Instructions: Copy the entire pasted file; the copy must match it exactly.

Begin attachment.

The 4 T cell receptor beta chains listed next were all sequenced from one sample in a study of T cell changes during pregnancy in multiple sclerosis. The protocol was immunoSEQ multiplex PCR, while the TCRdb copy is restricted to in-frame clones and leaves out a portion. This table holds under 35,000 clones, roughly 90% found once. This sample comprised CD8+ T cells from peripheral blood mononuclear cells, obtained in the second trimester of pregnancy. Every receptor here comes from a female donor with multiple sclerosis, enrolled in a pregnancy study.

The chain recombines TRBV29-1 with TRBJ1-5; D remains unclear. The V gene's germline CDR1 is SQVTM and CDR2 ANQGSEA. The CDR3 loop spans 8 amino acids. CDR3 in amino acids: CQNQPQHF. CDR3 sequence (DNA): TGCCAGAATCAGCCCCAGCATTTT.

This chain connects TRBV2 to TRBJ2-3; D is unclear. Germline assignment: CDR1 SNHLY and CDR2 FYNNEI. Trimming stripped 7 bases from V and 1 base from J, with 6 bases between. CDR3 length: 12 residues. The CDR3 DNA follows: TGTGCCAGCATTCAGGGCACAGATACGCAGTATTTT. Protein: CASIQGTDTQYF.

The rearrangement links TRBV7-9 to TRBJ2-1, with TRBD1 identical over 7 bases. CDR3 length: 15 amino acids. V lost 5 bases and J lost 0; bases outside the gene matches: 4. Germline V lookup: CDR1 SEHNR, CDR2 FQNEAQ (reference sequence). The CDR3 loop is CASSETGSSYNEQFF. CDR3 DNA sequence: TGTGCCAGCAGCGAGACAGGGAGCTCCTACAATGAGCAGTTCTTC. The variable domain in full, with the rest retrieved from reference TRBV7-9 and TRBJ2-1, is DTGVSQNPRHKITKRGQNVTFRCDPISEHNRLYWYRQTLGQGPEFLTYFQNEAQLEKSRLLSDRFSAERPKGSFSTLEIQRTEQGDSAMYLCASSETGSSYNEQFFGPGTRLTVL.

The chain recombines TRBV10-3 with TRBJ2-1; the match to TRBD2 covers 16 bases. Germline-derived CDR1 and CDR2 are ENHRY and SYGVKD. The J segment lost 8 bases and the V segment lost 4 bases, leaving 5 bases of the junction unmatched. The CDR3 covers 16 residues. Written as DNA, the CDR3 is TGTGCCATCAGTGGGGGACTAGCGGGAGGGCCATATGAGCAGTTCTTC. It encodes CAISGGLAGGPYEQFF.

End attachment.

The 4 T cell receptor beta chains listed next were all sequenced from one sample in a study of T cell changes during pregnancy in multiple sclerosis. The protocol was immunoSEQ multiplex PCR, while the TCRdb copy is restricted to in-frame clones and leaves out a portion. This table holds under 35,000 clones, roughly 90% found once. This sample comprised CD8+ T cells from peripheral blood mononuclear cells, obtained in the second trimester of pregnancy. Every receptor here comes from a female donor with multiple sclerosis, enrolled in a pregnancy study.

The chain recombines TRBV29-1 with TRBJ1-5; D remains unclear. The V gene's germline CDR1 is SQVTM and CDR2 ANQGSEA. The CDR3 loop spans 8 amino acids. CDR3 in amino acids: CQNQPQHF. CDR3 sequence (DNA): TGCCAGAATCAGCCCCAGCATTTT.

This chain connects TRBV2 to TRBJ2-3; D is unclear. Germline assignment: CDR1 SNHLY and CDR2 FYNNEI. Trimming stripped 7 bases from V and 1 base from J, with 6 bases between. CDR3 length: 12 residues. The CDR3 DNA follows: TGTGCCAGCATTCAGGGCACAGATACGCAGTATTTT. Protein: CASIQGTDTQYF.

The rearrangement links TRBV7-9 to TRBJ2-1, with TRBD1 identical over 7 bases. CDR3 length: 15 amino acids. V lost 5 bases and J lost 0; bases outside the gene matches: 4. Germline V lookup: CDR1 SEHNR, CDR2 FQNEAQ (reference sequence). The CDR3 loop is CASSETGSSYNEQFF. CDR3 DNA sequence: TGTGCCAGCAGCGAGACAGGGAGCTCCTACAATGAGCAGTTCTTC. The variable domain in full, with the rest retrieved from reference TRBV7-9 and TRBJ2-1, is DTGVSQNPRHKITKRGQNVTFRCDPISEHNRLYWYRQTLGQGPEFLTYFQNEAQLEKSRLLSDRFSAERPKGSFSTLEIQRTEQGDSAMYLCASSETGSSYNEQFFGPGTRLTVL.

The chain recombines TRBV10-3 with TRBJ2-1; the match to TRBD2 covers 16 bases. Germline-derived CDR1 and CDR2 are ENHRY and SYGVKD. The J segment lost 8 bases and the V segment lost 4 bases, leaving 5 bases of the junction unmatched. The CDR3 covers 16 residues. Written as DNA, the CDR3 is TGTGCCATCAGTGGGGGACTAGCGGGAGGGCCATATGAGCAGTTCTTC. It encodes CAISGGLAGGPYEQFF.